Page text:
Methods of Mathematical Modeling Atmospheric Circulation

Methods of Mathematical Modeling Atmospheric Circulation

Copyright: © 2018 |Pages: 43
DOI: 10.4018/978-1-5225-2636-0.ch004
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In this chapter, atmospheric processes are considered on a planetary scale that is impossible to imagine without a detailed three-dimensional modeling based on geophysical fluid dynamics equations of thermodynamics, radiation transfer, the kinetic equations describing the actual movement of air masses, conversion and transfer of energy and matter, the formation of clouds, aerosols, and rainfall and other atmospheric processes.
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Planetary And Hemispheric Atmosphere Model: Isobaric Coordinate System

All the processes occurring in the Earth’s atmosphere and associated with the movement of air masses are inherently heterogeneous on their properties in the space and variability in time. Spatial scales are determined by the size or length of the disturbance wave, and the time scales – by the time of their existence, or the period of oscillation. The range of these phenomena varies significantly: from very small short-term turbulence to the jet stream (giant waves). Globally, these movements determine the transfer of momentum, heat, passive contaminants of water, dust, and minor constituents.

Unequal streams of solar radiation and the heterogeneity of the Earth’s surface in different geographical areas cause uneven heating of the air. This results in the movements in the atmosphere, which promote the redistribution of heat. The water vapor and impurities of various chemical substances also affect the processes in the atmosphere. Under certain conditions, the vapor condenses, creating a mist and clouds. Clouds are the source of many atmospheric phenomena – rain, thunderstorms, and a variety of optical effects. In addition, clouds significantly alter the energy resources in the atmosphere, because the extra heat is released during condensation of water vapor and clouds themselves sensitively reduce the influx of solar radiation to the Earth’s surface and reduce its heat loss. Although the amount of internal (potential) energy transformed into kinetic energy is relatively small, this process has a significant impact on the energy of the atmospheric circulation. The manifestation of this energy is felt in the convective zones, jet streams, winds associated with the trough, and others. They are subject to weather forecasts. A small amount of the energy converts shows a subtle imbalance, whereby kinetic energy is generated, what also affects to the complexity of theoretical studies of such processes.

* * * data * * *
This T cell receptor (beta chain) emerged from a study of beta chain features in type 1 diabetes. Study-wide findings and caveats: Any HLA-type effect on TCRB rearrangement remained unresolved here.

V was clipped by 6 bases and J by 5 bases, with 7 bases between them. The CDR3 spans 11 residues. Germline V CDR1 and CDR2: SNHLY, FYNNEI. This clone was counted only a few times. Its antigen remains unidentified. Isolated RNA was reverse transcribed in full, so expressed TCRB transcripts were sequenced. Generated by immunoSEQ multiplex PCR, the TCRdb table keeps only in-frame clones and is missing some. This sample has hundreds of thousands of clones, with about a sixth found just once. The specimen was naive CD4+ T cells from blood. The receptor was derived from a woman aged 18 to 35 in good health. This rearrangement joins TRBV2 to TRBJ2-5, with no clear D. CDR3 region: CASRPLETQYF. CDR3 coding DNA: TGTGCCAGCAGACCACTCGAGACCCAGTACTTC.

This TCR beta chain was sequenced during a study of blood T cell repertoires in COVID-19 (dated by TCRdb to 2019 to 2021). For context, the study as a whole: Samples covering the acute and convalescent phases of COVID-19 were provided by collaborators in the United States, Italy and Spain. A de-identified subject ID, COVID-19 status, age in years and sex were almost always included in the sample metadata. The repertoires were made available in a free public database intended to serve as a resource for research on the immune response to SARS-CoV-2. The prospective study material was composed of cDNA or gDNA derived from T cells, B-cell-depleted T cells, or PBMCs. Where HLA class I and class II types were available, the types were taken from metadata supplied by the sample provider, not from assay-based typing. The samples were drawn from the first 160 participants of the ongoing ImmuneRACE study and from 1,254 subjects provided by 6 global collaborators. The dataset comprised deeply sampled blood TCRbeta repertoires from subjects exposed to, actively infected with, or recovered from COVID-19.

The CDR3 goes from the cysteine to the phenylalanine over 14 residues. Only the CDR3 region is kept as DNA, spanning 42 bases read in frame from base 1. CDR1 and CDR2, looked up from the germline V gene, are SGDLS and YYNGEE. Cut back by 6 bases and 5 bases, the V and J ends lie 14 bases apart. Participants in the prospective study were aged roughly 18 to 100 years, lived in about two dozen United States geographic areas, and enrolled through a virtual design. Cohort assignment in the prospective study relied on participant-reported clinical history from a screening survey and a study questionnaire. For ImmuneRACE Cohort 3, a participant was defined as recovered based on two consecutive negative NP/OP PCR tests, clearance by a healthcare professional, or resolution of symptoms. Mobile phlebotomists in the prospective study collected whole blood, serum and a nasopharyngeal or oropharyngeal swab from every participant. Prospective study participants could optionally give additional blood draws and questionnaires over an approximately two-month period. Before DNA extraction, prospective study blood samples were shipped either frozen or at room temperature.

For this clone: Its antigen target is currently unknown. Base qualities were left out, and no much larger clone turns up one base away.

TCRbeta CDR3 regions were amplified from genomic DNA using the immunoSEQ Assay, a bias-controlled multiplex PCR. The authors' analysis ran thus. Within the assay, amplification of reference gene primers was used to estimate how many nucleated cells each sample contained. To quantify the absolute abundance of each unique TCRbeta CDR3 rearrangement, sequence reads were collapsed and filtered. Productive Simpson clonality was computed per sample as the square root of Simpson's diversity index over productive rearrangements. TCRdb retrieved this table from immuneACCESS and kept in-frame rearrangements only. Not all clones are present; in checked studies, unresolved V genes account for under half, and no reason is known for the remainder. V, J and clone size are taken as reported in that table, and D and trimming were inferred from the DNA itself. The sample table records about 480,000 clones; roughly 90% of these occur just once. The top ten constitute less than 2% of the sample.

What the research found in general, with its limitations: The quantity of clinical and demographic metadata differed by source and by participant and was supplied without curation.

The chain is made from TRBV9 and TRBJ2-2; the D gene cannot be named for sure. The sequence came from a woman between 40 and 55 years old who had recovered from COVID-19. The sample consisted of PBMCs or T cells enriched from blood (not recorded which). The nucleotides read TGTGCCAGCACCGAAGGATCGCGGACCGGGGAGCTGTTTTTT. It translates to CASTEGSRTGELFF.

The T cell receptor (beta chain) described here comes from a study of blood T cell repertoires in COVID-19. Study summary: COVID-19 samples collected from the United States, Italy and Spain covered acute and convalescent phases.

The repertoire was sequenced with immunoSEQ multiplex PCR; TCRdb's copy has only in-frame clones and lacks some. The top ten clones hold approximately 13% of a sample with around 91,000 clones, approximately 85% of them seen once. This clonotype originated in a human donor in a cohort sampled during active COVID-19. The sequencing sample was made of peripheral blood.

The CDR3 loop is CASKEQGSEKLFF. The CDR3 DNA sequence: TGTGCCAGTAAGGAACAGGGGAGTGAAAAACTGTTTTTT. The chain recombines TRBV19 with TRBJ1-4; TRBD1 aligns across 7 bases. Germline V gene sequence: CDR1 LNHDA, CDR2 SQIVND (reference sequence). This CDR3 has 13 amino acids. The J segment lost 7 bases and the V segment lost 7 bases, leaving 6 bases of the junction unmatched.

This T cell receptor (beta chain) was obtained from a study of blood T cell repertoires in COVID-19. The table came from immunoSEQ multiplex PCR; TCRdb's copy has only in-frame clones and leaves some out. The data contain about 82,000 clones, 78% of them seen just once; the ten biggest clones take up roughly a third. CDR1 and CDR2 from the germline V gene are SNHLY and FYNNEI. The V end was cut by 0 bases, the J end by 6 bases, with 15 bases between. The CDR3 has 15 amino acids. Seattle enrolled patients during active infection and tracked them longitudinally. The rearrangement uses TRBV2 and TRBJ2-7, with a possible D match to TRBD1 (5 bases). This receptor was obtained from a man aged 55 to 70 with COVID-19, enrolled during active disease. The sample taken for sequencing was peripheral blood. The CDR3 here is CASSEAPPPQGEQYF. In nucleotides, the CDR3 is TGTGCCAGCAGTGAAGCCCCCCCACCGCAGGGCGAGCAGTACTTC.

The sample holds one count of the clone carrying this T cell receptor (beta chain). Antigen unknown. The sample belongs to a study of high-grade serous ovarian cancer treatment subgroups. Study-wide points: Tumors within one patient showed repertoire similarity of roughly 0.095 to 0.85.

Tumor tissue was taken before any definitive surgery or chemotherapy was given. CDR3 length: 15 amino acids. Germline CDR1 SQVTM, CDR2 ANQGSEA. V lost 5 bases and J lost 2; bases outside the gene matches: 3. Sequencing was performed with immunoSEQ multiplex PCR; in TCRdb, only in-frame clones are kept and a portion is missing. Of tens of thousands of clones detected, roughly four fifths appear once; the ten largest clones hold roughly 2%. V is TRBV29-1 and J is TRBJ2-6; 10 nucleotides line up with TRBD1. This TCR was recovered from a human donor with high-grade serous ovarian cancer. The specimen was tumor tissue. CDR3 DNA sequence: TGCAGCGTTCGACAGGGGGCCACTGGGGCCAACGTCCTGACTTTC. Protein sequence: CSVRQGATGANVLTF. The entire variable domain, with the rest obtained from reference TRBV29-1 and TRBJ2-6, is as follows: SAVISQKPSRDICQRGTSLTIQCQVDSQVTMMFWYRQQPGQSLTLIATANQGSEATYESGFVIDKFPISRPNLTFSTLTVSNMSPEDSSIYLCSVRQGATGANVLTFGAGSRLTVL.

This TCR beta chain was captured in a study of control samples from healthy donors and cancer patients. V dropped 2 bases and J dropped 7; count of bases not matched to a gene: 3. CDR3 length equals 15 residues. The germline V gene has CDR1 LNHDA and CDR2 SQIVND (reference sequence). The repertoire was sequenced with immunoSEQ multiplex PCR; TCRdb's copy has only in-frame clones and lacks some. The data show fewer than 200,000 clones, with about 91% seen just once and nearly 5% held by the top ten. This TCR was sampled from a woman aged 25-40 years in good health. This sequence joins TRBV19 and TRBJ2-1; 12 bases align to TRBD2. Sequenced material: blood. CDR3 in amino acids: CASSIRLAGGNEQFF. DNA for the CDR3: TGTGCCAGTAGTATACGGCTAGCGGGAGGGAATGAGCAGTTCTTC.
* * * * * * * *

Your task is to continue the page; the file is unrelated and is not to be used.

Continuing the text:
Let us recall and analyze the system of equations (3.2.29) – (3.2.35) with respect to the modeling of large-scale atmospheric circulation. Since in the large-scale atmospheric processes vertical acceleration is negligibly small, the equation (3.2.30), which expresses the law of conservation of momentum, is only used to describe the horizontal movement, and the equation of motion in the projection on the vertical axis, is simply reduced to the hydrostatic equation

. (4.1.1)

This equation is the fundamental relation that connects the height z and the pressure p. The validity of (4.1.1) for the Earth’s atmosphere is confirmed by both theoretical and field observations. It was found that in the process of adapting the atmosphere is always committed to the state of hydrostatic equilibrium. This feature and the need to address the underlying surface orography make appropriate to use the pressure p as the independent variable instead of height z. When constructing barometric topography maps, hydrometeorological services adopt geopotential of the isobaric surface Φ=gz as the function in question, so this dictates the transition to the isobaric coordinates. The pressure p in this case plays the role of the independent variable.

Before proceeding to adapt the system of equations (3.2.29) – (3.2.35) to the isobaric coordinate system, we must agree that the orographic field hydrodynamic model (3.2.29) – (3.2.35) has the same horizontal resolution as meteorological fields that are included in the model. Therefore, as the field of orography is a function of the horizontal coordinates, we a priori leave aside the issue of the horizontal finite-difference approximation errors influence on the pressure gradient in the case of orographic sub-grid scale, i.e. when the orographic field is due to the very steep mountains.

The velocity field V = (u,v,ϖ) at an isobaric coordinate system is a rate of change of isobaric coordinates ofan elemental air volume

and allows obtaining the equations of motion for the variables (u,v,ϖ). To do this, we transform the full (the substantial) derivative (3.3.1), considering the transition from the old variables (x,y,z) to the new variables (x,y,p)
, (4.1.2) where ϖ=dp/dt is the vertical velocity.

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